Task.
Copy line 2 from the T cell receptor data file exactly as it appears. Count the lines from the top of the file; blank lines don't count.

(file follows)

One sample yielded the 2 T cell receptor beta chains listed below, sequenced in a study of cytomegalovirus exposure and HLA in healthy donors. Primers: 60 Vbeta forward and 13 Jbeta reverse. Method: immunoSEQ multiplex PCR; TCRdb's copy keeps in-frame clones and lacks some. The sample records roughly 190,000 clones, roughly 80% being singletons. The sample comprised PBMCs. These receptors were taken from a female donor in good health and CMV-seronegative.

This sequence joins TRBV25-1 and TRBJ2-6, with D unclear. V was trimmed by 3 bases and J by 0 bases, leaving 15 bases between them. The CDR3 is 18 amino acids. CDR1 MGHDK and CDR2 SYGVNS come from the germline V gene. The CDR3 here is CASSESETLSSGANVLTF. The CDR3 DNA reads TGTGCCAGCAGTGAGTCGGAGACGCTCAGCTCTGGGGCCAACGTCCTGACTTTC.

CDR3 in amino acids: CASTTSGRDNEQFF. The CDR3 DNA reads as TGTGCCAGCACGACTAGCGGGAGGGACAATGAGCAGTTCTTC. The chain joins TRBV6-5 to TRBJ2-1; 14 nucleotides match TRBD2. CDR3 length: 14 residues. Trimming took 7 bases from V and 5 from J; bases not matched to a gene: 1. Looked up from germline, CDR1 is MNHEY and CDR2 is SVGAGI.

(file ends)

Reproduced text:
This sequence joins TRBV25-1 and TRBJ2-6, with D unclear. V was trimmed by 3 bases and J by 0 bases, leaving 15 bases between them. The CDR3 is 18 amino acids. CDR1 MGHDK and CDR2 SYGVNS come from the germline V gene. The CDR3 here is CASSESETLSSGANVLTF. The CDR3 DNA reads TGTGCCAGCAGTGAGTCGGAGACGCTCAGCTCTGGGGCCAACGTCCTGACTTTC.